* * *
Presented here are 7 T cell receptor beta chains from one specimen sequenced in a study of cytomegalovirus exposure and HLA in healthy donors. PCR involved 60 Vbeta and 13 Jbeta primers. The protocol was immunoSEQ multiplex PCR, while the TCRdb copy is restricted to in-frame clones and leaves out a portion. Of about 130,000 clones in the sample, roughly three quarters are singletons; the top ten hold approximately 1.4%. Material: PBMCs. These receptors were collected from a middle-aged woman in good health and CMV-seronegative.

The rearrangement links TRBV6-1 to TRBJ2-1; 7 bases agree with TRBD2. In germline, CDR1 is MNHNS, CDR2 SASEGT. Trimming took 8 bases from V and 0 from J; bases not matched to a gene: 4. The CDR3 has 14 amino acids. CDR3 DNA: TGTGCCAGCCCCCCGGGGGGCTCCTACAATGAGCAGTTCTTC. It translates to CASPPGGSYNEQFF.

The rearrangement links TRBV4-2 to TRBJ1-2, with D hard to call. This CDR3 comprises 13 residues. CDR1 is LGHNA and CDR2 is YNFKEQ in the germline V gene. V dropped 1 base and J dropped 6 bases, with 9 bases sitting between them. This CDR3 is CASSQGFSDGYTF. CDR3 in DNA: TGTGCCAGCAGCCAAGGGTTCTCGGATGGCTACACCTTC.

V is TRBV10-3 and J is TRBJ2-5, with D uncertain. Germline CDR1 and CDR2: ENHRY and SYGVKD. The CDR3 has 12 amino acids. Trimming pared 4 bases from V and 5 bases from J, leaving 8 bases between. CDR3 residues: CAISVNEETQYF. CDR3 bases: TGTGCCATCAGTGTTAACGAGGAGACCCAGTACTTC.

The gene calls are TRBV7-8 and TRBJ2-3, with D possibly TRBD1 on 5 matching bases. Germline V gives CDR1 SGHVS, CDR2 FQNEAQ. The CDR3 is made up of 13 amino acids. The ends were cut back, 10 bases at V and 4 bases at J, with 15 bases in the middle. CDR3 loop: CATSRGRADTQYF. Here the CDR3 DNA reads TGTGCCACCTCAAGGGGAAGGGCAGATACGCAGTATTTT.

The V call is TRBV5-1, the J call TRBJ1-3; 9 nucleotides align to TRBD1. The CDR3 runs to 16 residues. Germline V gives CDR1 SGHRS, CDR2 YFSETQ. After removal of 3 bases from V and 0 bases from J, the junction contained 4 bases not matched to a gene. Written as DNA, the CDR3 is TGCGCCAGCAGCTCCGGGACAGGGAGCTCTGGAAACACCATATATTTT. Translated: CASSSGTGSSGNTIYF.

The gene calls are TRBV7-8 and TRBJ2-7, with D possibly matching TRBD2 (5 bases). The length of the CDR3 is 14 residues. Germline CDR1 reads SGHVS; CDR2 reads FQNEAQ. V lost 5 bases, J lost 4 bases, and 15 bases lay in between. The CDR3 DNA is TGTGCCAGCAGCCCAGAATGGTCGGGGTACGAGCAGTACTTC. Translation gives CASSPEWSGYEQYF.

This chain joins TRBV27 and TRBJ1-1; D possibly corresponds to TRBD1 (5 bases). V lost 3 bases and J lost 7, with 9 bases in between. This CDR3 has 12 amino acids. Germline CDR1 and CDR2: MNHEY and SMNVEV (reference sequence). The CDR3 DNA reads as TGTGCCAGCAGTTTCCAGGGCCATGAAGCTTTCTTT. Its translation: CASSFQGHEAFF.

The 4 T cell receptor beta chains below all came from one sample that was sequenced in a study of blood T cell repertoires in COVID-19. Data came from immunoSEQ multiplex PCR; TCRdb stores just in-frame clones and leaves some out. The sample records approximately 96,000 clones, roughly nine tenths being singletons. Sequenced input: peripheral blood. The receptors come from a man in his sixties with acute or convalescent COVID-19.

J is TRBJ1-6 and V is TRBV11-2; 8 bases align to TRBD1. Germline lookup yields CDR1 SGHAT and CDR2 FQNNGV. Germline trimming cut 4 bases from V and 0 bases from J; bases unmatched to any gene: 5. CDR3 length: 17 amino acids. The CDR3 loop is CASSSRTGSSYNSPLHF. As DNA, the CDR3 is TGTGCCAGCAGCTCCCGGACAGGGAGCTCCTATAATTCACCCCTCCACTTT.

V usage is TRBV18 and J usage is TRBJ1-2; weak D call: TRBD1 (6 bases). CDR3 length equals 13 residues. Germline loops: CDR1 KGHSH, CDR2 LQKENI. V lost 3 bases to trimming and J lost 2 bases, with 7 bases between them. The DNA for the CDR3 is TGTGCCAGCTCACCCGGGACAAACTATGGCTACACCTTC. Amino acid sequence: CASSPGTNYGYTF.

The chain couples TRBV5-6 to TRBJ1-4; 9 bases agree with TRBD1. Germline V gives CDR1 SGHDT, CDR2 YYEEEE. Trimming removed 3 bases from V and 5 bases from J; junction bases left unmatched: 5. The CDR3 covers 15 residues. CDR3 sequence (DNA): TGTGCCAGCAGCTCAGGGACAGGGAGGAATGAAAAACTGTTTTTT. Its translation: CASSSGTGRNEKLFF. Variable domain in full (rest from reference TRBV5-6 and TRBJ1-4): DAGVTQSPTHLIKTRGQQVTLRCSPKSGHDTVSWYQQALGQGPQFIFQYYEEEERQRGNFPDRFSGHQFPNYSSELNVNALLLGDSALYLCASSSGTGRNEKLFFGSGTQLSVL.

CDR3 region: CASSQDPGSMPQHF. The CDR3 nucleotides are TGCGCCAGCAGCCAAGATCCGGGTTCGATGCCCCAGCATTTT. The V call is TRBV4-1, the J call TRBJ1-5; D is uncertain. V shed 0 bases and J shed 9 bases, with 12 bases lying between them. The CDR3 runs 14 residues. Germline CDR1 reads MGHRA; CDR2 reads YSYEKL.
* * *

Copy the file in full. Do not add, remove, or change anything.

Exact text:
Presented here are 7 T cell receptor beta chains from one specimen sequenced in a study of cytomegalovirus exposure and HLA in healthy donors. PCR involved 60 Vbeta and 13 Jbeta primers. The protocol was immunoSEQ multiplex PCR, while the TCRdb copy is restricted to in-frame clones and leaves out a portion. Of about 130,000 clones in the sample, roughly three quarters are singletons; the top ten hold approximately 1.4%. Material: PBMCs. These receptors were collected from a middle-aged woman in good health and CMV-seronegative.

The rearrangement links TRBV6-1 to TRBJ2-1; 7 bases agree with TRBD2. In germline, CDR1 is MNHNS, CDR2 SASEGT. Trimming took 8 bases from V and 0 from J; bases not matched to a gene: 4. The CDR3 has 14 amino acids. CDR3 DNA: TGTGCCAGCCCCCCGGGGGGCTCCTACAATGAGCAGTTCTTC. It translates to CASPPGGSYNEQFF.

The rearrangement links TRBV4-2 to TRBJ1-2, with D hard to call. This CDR3 comprises 13 residues. CDR1 is LGHNA and CDR2 is YNFKEQ in the germline V gene. V dropped 1 base and J dropped 6 bases, with 9 bases sitting between them. This CDR3 is CASSQGFSDGYTF. CDR3 in DNA: TGTGCCAGCAGCCAAGGGTTCTCGGATGGCTACACCTTC.

V is TRBV10-3 and J is TRBJ2-5, with D uncertain. Germline CDR1 and CDR2: ENHRY and SYGVKD. The CDR3 has 12 amino acids. Trimming pared 4 bases from V and 5 bases from J, leaving 8 bases between. CDR3 residues: CAISVNEETQYF. CDR3 bases: TGTGCCATCAGTGTTAACGAGGAGACCCAGTACTTC.

The gene calls are TRBV7-8 and TRBJ2-3, with D possibly TRBD1 on 5 matching bases. Germline V gives CDR1 SGHVS, CDR2 FQNEAQ. The CDR3 is made up of 13 amino acids. The ends were cut back, 10 bases at V and 4 bases at J, with 15 bases in the middle. CDR3 loop: CATSRGRADTQYF. Here the CDR3 DNA reads TGTGCCACCTCAAGGGGAAGGGCAGATACGCAGTATTTT.

The V call is TRBV5-1, the J call TRBJ1-3; 9 nucleotides align to TRBD1. The CDR3 runs to 16 residues. Germline V gives CDR1 SGHRS, CDR2 YFSETQ. After removal of 3 bases from V and 0 bases from J, the junction contained 4 bases not matched to a gene. Written as DNA, the CDR3 is TGCGCCAGCAGCTCCGGGACAGGGAGCTCTGGAAACACCATATATTTT. Translated: CASSSGTGSSGNTIYF.

The gene calls are TRBV7-8 and TRBJ2-7, with D possibly matching TRBD2 (5 bases). The length of the CDR3 is 14 residues. Germline CDR1 reads SGHVS; CDR2 reads FQNEAQ. V lost 5 bases, J lost 4 bases, and 15 bases lay in between. The CDR3 DNA is TGTGCCAGCAGCCCAGAATGGTCGGGGTACGAGCAGTACTTC. Translation gives CASSPEWSGYEQYF.

This chain joins TRBV27 and TRBJ1-1; D possibly corresponds to TRBD1 (5 bases). V lost 3 bases and J lost 7, with 9 bases in between. This CDR3 has 12 amino acids. Germline CDR1 and CDR2: MNHEY and SMNVEV (reference sequence). The CDR3 DNA reads as TGTGCCAGCAGTTTCCAGGGCCATGAAGCTTTCTTT. Its translation: CASSFQGHEAFF.

The 4 T cell receptor beta chains below all came from one sample that was sequenced in a study of blood T cell repertoires in COVID-19. Data came from immunoSEQ multiplex PCR; TCRdb stores just in-frame clones and leaves some out. The sample records approximately 96,000 clones, roughly nine tenths being singletons. Sequenced input: peripheral blood. The receptors come from a man in his sixties with acute or convalescent COVID-19.

J is TRBJ1-6 and V is TRBV11-2; 8 bases align to TRBD1. Germline lookup yields CDR1 SGHAT and CDR2 FQNNGV. Germline trimming cut 4 bases from V and 0 bases from J; bases unmatched to any gene: 5. CDR3 length: 17 amino acids. The CDR3 loop is CASSSRTGSSYNSPLHF. As DNA, the CDR3 is TGTGCCAGCAGCTCCCGGACAGGGAGCTCCTATAATTCACCCCTCCACTTT.

V usage is TRBV18 and J usage is TRBJ1-2; weak D call: TRBD1 (6 bases). CDR3 length equals 13 residues. Germline loops: CDR1 KGHSH, CDR2 LQKENI. V lost 3 bases to trimming and J lost 2 bases, with 7 bases between them. The DNA for the CDR3 is TGTGCCAGCTCACCCGGGACAAACTATGGCTACACCTTC. Amino acid sequence: CASSPGTNYGYTF.

The chain couples TRBV5-6 to TRBJ1-4; 9 bases agree with TRBD1. Germline V gives CDR1 SGHDT, CDR2 YYEEEE. Trimming removed 3 bases from V and 5 bases from J; junction bases left unmatched: 5. The CDR3 covers 15 residues. CDR3 sequence (DNA): TGTGCCAGCAGCTCAGGGACAGGGAGGAATGAAAAACTGTTTTTT. Its translation: CASSSGTGRNEKLFF. Variable domain in full (rest from reference TRBV5-6 and TRBJ1-4): DAGVTQSPTHLIKTRGQQVTLRCSPKSGHDTVSWYQQALGQGPQFIFQYYEEEERQRGNFPDRFSGHQFPNYSSELNVNALLLGDSALYLCASSSGTGRNEKLFFGSGTQLSVL.

CDR3 region: CASSQDPGSMPQHF. The CDR3 nucleotides are TGCGCCAGCAGCCAAGATCCGGGTTCGATGCCCCAGCATTTT. The V call is TRBV4-1, the J call TRBJ1-5; D is uncertain. V shed 0 bases and J shed 9 bases, with 12 bases lying between them. The CDR3 runs 14 residues. Germline CDR1 reads MGHRA; CDR2 reads YSYEKL.